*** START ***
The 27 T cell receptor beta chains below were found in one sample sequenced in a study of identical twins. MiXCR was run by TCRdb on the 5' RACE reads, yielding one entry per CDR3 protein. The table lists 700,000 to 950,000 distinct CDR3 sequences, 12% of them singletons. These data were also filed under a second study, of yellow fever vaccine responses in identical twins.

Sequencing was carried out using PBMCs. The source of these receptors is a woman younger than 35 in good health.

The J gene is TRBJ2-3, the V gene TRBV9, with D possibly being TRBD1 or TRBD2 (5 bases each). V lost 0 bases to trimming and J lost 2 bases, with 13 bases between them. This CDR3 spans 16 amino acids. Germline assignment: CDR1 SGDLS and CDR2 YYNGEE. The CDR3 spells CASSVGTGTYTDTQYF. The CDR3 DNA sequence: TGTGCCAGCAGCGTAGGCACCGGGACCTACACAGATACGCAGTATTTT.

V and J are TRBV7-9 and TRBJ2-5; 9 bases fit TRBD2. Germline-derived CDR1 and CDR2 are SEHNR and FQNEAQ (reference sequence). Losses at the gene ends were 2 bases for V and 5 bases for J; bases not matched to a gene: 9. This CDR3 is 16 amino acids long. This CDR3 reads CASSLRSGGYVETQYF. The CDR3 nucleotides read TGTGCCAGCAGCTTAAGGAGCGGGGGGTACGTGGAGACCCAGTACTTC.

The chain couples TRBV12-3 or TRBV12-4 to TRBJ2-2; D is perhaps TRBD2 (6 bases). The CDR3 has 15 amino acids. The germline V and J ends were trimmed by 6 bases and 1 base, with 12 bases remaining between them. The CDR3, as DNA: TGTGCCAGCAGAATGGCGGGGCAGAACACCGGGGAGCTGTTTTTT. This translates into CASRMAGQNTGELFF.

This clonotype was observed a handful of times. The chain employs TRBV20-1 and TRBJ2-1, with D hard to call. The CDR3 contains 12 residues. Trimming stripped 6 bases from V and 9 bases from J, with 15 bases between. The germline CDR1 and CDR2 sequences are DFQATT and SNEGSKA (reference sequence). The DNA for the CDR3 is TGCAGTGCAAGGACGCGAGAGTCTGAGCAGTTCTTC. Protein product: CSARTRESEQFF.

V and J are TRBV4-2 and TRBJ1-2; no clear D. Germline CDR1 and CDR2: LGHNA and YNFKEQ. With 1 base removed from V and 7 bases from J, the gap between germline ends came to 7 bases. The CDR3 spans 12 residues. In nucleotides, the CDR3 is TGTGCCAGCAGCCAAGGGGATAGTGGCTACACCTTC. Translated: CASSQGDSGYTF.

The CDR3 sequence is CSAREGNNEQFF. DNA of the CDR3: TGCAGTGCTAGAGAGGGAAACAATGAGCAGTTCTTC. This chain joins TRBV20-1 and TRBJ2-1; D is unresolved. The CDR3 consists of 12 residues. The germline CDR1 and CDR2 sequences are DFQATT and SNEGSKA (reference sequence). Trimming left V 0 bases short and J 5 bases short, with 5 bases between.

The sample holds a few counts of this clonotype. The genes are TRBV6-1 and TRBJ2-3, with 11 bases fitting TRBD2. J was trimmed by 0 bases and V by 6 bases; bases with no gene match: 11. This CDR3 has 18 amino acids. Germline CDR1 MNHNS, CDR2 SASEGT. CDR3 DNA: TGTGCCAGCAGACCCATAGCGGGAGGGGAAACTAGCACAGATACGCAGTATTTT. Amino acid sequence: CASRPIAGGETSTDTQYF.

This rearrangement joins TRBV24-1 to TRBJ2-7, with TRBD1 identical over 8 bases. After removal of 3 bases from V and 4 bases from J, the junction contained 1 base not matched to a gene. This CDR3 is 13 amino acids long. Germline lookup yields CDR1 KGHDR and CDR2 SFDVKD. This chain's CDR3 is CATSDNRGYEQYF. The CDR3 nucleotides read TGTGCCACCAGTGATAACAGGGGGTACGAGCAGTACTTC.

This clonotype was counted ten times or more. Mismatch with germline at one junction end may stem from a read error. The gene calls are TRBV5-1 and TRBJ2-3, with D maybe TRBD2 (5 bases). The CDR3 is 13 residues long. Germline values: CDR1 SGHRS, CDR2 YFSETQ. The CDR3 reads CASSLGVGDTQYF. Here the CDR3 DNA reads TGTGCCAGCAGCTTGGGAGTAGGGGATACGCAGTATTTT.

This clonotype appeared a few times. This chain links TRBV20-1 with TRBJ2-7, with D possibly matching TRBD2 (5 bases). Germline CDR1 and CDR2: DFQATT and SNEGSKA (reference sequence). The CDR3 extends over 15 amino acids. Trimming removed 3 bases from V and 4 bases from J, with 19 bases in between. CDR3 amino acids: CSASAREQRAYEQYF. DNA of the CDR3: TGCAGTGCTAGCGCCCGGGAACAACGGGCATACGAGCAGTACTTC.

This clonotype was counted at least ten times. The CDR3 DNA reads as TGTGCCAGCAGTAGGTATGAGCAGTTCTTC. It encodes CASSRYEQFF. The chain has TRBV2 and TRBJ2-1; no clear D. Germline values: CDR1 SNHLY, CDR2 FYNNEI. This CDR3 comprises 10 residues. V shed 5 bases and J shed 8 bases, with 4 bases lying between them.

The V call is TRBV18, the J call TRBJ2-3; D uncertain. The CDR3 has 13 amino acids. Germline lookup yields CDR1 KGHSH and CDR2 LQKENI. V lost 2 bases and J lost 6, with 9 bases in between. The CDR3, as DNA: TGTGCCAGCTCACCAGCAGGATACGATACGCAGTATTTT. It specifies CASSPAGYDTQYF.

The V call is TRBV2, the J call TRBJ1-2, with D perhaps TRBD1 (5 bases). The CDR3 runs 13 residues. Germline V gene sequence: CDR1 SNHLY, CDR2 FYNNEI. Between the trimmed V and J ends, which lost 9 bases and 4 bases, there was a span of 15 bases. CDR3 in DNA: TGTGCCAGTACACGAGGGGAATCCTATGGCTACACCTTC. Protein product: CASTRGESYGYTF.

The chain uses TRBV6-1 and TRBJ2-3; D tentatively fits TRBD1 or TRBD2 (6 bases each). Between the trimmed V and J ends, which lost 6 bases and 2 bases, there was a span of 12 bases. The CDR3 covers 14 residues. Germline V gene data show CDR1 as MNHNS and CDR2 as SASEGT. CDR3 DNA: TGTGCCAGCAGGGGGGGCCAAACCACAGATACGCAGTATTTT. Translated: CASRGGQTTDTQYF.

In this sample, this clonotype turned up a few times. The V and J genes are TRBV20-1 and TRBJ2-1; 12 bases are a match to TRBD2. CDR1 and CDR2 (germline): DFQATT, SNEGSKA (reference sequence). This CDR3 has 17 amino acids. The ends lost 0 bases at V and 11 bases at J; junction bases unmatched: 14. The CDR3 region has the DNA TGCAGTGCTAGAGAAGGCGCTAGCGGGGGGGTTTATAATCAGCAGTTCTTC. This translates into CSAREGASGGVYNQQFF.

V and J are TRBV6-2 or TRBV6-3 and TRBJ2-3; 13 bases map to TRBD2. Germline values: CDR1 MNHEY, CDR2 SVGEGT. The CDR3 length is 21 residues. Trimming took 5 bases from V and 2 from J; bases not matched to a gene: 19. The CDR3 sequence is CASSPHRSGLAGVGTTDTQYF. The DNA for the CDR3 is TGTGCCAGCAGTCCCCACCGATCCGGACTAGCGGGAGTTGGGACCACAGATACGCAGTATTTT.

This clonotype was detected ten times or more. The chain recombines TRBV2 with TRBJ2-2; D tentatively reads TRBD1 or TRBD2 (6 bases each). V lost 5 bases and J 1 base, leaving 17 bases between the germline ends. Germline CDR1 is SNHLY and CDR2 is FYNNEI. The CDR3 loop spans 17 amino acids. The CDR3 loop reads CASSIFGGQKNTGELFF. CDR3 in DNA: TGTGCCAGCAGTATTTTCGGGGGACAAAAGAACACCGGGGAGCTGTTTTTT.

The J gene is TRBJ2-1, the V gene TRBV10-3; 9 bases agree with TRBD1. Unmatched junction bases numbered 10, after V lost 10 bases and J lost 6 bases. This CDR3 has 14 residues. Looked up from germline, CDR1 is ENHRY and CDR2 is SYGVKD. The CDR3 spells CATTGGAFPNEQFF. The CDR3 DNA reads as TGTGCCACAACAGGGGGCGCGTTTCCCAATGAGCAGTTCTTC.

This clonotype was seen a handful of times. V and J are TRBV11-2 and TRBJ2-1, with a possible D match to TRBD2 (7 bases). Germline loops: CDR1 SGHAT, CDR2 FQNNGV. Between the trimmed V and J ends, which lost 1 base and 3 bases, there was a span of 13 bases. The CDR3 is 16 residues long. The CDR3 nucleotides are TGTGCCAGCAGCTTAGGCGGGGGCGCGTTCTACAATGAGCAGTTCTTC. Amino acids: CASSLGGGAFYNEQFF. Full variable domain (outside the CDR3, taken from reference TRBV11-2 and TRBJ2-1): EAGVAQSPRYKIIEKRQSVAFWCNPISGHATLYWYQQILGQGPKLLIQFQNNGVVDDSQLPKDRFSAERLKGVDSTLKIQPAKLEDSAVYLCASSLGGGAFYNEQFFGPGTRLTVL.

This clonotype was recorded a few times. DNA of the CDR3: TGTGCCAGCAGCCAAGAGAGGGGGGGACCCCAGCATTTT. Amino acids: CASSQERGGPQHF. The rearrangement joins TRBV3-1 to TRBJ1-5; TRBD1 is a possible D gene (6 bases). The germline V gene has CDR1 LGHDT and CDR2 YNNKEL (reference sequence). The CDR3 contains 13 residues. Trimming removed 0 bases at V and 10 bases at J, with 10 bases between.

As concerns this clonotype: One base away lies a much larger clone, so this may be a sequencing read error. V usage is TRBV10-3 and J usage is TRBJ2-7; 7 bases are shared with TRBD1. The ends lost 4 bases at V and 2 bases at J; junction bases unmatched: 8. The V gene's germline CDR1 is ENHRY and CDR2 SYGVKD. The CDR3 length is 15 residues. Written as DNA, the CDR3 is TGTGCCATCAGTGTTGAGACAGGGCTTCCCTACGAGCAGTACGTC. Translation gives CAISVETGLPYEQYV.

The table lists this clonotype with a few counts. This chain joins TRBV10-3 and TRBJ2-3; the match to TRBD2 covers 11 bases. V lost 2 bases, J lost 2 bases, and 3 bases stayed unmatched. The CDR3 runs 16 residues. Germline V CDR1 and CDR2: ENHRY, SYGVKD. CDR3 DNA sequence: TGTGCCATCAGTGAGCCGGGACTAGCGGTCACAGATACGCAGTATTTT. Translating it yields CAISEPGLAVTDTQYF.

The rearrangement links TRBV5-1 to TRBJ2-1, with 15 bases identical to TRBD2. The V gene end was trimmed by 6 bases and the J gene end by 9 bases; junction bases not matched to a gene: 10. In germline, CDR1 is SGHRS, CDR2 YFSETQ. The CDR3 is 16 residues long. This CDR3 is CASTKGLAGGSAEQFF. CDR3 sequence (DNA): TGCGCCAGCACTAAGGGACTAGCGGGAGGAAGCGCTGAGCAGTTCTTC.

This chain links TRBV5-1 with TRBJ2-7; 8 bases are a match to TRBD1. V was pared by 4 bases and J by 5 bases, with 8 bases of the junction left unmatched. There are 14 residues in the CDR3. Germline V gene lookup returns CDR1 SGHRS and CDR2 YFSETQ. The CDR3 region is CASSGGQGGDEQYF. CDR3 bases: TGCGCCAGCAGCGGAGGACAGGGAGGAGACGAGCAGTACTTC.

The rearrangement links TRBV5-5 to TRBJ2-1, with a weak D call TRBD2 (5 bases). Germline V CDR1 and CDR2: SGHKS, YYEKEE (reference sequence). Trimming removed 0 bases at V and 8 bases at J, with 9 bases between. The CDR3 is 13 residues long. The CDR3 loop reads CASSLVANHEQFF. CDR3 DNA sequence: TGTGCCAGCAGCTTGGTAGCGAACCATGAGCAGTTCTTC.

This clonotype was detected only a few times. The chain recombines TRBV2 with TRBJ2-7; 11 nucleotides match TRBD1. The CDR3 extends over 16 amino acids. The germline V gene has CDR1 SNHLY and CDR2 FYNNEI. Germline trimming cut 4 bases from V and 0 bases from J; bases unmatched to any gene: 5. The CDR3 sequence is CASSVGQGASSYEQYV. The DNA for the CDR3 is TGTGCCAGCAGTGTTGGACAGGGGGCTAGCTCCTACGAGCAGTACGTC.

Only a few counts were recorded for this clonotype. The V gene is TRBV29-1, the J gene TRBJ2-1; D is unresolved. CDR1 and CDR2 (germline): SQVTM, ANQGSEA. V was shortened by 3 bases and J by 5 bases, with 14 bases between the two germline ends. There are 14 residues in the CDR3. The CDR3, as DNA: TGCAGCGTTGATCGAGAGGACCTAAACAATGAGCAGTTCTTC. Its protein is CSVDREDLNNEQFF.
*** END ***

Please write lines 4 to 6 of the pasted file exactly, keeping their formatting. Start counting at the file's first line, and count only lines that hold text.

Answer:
V and J are TRBV7-9 and TRBJ2-5; 9 bases fit TRBD2. Germline-derived CDR1 and CDR2 are SEHNR and FQNEAQ (reference sequence). Losses at the gene ends were 2 bases for V and 5 bases for J; bases not matched to a gene: 9. This CDR3 is 16 amino acids long. This CDR3 reads CASSLRSGGYVETQYF. The CDR3 nucleotides read TGTGCCAGCAGCTTAAGGAGCGGGGGGTACGTGGAGACCCAGTACTTC.

The chain couples TRBV12-3 or TRBV12-4 to TRBJ2-2; D is perhaps TRBD2 (6 bases). The CDR3 has 15 amino acids. The germline V and J ends were trimmed by 6 bases and 1 base, with 12 bases remaining between them. The CDR3, as DNA: TGTGCCAGCAGAATGGCGGGGCAGAACACCGGGGAGCTGTTTTTT. This translates into CASRMAGQNTGELFF.

This clonotype was observed a handful of times. The chain employs TRBV20-1 and TRBJ2-1, with D hard to call. The CDR3 contains 12 residues. Trimming stripped 6 bases from V and 9 bases from J, with 15 bases between. The germline CDR1 and CDR2 sequences are DFQATT and SNEGSKA (reference sequence). The DNA for the CDR3 is TGCAGTGCAAGGACGCGAGAGTCTGAGCAGTTCTTC. Protein product: CSARTRESEQFF.